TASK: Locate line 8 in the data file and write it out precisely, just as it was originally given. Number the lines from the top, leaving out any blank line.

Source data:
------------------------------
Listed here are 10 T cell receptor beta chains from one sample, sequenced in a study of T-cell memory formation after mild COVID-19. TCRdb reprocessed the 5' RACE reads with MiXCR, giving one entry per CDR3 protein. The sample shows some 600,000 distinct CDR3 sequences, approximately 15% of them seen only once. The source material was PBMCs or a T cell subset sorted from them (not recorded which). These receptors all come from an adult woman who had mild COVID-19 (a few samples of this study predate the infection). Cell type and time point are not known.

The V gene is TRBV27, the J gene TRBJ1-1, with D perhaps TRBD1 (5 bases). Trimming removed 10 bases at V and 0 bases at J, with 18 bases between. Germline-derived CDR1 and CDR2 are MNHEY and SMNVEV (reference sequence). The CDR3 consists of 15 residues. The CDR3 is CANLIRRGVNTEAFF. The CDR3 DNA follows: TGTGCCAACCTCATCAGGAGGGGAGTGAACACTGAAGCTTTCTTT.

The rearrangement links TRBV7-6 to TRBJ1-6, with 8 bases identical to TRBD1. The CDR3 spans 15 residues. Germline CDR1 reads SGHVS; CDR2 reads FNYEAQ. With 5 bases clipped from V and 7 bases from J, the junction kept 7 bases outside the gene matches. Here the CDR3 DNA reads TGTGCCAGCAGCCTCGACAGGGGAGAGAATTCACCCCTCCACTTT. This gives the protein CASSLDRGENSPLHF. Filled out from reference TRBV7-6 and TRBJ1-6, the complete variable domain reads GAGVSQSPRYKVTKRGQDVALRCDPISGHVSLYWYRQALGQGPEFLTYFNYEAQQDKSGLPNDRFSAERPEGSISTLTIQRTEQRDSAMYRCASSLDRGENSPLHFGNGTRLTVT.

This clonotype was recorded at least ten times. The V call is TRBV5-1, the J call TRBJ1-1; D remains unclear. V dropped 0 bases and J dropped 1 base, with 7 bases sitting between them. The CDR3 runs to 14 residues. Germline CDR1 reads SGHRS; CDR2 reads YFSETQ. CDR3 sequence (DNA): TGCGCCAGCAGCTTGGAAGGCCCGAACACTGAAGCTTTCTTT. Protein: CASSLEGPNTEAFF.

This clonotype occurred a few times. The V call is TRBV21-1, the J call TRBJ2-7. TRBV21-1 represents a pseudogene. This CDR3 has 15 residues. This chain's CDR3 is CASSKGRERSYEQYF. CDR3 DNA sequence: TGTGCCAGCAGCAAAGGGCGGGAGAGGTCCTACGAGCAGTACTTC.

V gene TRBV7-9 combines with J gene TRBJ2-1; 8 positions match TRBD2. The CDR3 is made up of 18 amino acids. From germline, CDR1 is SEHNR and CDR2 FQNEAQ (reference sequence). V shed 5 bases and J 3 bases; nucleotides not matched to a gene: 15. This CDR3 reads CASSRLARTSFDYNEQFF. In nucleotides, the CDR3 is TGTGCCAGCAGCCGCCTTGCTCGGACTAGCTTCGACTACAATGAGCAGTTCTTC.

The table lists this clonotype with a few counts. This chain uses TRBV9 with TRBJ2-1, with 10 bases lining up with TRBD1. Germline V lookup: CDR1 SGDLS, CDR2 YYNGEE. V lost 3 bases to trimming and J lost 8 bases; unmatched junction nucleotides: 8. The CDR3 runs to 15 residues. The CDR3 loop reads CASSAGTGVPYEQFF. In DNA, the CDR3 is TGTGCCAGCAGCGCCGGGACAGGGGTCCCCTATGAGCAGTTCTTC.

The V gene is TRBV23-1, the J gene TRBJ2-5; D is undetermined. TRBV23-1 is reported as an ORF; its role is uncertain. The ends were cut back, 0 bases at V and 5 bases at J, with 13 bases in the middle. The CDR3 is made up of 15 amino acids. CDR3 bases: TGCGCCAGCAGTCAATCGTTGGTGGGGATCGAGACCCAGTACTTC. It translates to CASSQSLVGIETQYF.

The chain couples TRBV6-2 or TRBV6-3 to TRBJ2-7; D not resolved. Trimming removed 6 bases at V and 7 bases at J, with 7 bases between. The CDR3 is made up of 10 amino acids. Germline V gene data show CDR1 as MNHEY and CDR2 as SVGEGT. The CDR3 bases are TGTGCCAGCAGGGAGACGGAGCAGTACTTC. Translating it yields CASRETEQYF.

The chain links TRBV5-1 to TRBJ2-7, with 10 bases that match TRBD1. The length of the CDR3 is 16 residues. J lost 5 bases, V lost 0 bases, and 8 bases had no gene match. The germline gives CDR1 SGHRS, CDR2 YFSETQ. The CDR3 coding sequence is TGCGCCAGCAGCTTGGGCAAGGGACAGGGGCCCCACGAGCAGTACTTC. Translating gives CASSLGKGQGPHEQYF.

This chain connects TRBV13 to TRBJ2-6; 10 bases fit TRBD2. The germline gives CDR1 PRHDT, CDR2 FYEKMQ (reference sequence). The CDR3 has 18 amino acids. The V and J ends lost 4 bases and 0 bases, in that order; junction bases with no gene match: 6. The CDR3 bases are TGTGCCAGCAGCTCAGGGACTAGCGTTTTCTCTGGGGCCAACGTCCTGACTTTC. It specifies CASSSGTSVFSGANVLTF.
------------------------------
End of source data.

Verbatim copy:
The V gene is TRBV23-1, the J gene TRBJ2-5; D is undetermined. TRBV23-1 is reported as an ORF; its role is uncertain. The ends were cut back, 0 bases at V and 5 bases at J, with 13 bases in the middle. The CDR3 is made up of 15 amino acids. CDR3 bases: TGCGCCAGCAGTCAATCGTTGGTGGGGATCGAGACCCAGTACTTC. It translates to CASSQSLVGIETQYF.